Article: Integrating the Google Web Toolkit with JSF using G4jsf

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News: Article: Integrating the Google Web Toolkit with JSF using G4jsf

  1. In this article, Sergey Smirnov discusses, primarily through the use of a step-by-step example, G4jsf, a new integration library for facilitating the combination of Google Web Toolkit and JavaServer Faces as complimentary technologies.
    The Google Web Toolkit (GWT) has attracted a lot of attention lately as a way to make it easier for developers to add AJAX Web 2.0 features to their applications. Like other approaches, the designers of GWT have tried to insulate developers from having to deal with the underlying JavaScript, which implements these features. GWT achieves this goal of simplifying the creation of advanced client-side JavaScript widgets by generating them from Java code. At the same time, JavaServer Faces (JSF) has gathered more and more momentum as a general server-side framework for Web applications. The key to its success has been its top-to-bottom component-based approach to Web development. Although JSF comes with its own standard out-of-the-box UI components, it is designed for the easy inclusion of other component libraries. While both of these technologies are incredibly beneficial on their own, they also both complement each other extremely well. GWT is server-side-agnostic, while JSF's component-based architecture can easily accommodate any approach for rendering components.
    What do you think of G4jsf?

    Threaded Messages (7)

  2. Hooray![ Go to top ]

    I think this is awesome. I was looking for a way to accomplish this type of integration. It is nice to see that somebody has already come up with one. This is something I can use straight away. I hope it works well.
  3. Not the best example...[ Go to top ]

    Wouldn't using GWT's built-in RPC mechanism be a lot simpler?
  4. Looks encouraging[ Go to top ]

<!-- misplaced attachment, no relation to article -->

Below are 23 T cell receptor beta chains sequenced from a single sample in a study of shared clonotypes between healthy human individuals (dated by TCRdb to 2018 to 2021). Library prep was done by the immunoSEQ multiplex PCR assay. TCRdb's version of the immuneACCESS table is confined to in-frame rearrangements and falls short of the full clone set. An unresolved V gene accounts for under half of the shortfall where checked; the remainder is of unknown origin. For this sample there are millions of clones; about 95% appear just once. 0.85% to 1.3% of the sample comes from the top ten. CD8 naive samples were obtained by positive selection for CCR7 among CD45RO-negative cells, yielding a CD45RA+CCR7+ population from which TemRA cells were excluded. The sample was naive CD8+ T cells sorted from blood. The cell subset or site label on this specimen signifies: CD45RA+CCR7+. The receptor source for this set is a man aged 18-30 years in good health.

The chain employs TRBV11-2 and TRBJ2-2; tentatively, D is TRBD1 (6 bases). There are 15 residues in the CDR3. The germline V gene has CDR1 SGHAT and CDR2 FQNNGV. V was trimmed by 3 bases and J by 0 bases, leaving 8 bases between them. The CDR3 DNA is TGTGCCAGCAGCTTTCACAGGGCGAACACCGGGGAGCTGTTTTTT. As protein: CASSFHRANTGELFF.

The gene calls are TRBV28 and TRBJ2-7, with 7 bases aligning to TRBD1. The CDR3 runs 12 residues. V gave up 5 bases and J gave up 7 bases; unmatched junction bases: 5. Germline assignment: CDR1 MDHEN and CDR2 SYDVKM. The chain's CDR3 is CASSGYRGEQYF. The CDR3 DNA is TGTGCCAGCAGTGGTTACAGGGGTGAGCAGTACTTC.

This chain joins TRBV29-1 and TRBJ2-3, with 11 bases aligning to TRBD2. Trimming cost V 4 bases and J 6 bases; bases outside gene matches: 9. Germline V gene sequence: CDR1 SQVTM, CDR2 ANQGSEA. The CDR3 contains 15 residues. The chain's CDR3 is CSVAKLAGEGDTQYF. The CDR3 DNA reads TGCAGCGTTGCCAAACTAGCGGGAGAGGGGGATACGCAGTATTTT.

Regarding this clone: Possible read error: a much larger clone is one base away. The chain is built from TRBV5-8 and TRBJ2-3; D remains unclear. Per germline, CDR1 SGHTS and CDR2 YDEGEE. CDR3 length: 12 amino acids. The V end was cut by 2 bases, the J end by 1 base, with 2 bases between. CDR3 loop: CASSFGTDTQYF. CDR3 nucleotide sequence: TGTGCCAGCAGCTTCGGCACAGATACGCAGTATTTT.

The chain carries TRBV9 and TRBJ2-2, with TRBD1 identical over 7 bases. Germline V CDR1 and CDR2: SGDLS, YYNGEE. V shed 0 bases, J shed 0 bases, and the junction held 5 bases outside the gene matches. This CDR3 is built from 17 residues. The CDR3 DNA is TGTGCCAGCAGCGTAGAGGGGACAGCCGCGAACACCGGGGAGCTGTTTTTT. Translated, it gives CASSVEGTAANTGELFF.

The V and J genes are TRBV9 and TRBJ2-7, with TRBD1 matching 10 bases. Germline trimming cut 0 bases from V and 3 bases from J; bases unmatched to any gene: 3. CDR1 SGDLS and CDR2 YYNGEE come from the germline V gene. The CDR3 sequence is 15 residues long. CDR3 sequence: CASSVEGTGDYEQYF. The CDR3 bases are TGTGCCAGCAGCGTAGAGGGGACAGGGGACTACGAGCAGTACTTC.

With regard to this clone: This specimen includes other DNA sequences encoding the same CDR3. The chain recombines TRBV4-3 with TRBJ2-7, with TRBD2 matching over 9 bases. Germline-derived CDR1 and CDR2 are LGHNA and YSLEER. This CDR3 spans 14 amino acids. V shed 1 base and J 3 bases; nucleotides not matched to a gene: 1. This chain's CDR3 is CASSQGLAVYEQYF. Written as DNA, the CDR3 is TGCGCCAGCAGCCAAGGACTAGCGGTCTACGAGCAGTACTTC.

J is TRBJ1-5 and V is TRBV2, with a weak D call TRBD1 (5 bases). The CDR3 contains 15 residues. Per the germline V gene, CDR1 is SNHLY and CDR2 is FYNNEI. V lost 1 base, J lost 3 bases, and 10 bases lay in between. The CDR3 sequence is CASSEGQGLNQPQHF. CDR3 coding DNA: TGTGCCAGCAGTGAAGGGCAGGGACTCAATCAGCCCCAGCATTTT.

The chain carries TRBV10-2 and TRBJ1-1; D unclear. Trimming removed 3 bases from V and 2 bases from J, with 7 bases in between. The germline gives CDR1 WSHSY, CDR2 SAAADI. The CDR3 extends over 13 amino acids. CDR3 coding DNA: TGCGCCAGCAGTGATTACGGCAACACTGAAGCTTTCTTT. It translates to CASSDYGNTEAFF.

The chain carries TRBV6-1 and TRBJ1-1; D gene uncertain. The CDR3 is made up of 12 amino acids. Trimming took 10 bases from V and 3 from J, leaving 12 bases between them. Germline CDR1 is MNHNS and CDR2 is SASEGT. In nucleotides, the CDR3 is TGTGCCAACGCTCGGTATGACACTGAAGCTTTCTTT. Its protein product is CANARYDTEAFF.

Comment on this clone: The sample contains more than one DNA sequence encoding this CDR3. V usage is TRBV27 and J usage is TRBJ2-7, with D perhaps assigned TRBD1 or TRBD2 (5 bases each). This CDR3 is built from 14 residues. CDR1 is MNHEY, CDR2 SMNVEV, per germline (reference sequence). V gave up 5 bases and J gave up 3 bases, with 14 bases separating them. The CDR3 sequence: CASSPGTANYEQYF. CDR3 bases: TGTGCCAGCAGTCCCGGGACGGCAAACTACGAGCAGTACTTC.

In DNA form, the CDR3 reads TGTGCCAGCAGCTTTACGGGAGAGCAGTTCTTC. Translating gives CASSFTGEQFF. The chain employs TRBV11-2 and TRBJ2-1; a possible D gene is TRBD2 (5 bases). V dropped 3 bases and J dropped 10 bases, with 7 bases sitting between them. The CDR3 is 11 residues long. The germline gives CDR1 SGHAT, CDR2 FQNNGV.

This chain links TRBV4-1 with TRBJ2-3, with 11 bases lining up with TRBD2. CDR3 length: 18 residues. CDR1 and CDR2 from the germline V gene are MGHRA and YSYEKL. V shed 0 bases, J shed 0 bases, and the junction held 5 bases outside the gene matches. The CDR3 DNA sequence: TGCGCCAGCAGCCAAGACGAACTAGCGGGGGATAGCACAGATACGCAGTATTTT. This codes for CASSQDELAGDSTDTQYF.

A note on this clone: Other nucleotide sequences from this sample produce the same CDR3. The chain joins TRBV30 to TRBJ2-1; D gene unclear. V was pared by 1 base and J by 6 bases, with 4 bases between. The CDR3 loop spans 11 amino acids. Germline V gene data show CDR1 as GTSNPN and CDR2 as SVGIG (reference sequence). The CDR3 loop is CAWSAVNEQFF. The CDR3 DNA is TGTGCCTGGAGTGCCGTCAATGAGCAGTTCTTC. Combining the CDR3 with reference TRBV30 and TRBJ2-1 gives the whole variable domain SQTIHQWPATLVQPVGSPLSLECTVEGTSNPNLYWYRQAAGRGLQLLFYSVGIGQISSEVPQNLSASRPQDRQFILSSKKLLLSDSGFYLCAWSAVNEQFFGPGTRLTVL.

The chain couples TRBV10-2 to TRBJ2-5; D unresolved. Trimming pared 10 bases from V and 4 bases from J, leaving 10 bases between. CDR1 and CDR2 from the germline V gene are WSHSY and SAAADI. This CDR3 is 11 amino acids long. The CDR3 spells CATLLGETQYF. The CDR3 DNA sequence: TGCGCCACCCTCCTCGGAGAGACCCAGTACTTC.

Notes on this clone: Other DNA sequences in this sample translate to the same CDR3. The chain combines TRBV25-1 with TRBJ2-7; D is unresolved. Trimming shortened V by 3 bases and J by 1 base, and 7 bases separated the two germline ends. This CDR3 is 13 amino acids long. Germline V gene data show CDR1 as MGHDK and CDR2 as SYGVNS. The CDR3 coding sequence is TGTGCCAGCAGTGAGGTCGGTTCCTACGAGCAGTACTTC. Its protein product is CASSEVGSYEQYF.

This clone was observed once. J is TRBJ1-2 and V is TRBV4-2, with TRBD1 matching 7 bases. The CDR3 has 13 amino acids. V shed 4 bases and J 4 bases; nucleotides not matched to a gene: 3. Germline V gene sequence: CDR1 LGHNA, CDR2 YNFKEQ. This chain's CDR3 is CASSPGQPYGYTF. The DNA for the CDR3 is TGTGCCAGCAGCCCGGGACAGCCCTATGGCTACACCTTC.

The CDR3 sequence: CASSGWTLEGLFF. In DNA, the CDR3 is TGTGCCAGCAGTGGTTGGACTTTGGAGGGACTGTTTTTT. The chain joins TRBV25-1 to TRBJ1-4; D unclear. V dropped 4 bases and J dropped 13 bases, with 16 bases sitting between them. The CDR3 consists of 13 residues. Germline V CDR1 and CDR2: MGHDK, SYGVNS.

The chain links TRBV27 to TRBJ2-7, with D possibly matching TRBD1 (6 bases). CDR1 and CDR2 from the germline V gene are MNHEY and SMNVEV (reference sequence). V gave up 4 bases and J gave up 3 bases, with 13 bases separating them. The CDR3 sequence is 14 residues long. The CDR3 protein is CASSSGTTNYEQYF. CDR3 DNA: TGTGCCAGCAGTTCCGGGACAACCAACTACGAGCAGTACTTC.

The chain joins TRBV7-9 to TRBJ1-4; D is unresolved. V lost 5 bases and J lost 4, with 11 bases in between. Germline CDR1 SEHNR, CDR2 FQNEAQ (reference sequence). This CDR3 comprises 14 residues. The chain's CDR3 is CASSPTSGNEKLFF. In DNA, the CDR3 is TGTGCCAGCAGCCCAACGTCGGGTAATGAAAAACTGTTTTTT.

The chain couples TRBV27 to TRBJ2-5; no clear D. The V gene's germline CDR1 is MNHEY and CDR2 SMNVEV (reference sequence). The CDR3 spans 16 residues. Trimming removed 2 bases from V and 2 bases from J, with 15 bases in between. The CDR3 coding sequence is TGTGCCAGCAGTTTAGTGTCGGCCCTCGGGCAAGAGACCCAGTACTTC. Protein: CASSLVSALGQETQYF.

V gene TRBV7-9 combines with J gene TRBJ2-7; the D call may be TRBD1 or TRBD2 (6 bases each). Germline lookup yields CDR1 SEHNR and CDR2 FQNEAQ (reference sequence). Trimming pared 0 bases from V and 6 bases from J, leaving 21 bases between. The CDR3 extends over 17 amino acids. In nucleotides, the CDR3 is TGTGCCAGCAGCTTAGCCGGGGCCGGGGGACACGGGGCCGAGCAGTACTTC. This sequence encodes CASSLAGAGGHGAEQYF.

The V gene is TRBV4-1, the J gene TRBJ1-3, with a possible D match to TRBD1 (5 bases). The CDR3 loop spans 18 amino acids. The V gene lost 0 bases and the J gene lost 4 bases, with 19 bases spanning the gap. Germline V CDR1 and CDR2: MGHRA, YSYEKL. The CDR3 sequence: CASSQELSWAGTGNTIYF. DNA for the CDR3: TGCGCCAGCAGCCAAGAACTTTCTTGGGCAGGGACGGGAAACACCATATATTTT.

For those of us with investments in JSF already, if I'm understanding this correctly, I think the advantage is that we can still have JSF paint most of the page and handle the stuff we have it doing already (layout, form validation, navigation, etc). But then we can add in gwt components to handle the dynamic ajax type interactions. I'm excited to try it out.
  5. Re: Looks encouraging[ Go to top ]

    For those of us with investments in JSF already, if I'm understanding this correctly, I think the advantage is that we can still have JSF...
    Yes, It is most common kind of use cases, we kept in mind. For example, you have a business and the web site, written with JSF that presents this business in Internet. If you want to show the office on the map that is nearest to a user's location, the functionality based of the Google Map GWT component is a simple and presentable way to accomplish this. a4j-gwtMap example referenced at the bottom of the G4jsf home page - https://ajax4jsf.dev.java.net/nonav/ajax/gwt/gwt-cdk.html - shows this component in use. Meanwhile, the strong server-side background provided by JSF might be a good accelerator for developing one-page application with rich user interface developed with GWT. What we were going to accomplish started this open source project was a multiplication of two technologies powers worked together.
  6. Re: Not the best example...[ Go to top ]

    Wouldn't using GWT's built-in RPC mechanism be a lot simpler?
    Bob, G4jsf is not about replacement for RPC, but how the GWT's built-in RPC mechanism is integrated into JavaServer Faces environment. So, please, do not interpret it like an alternative. It is an extension from this point of view.
  7. why we are so attached to jsf?
  8. In short: because the enterprise level stateful application required on the market also. JavaServer Faces is a server technology just by definition. It has a rich server architecture. GWT is a rich UI (i.e., offers the rich client functionality). Server + Client : this is a motivation for our integration solution.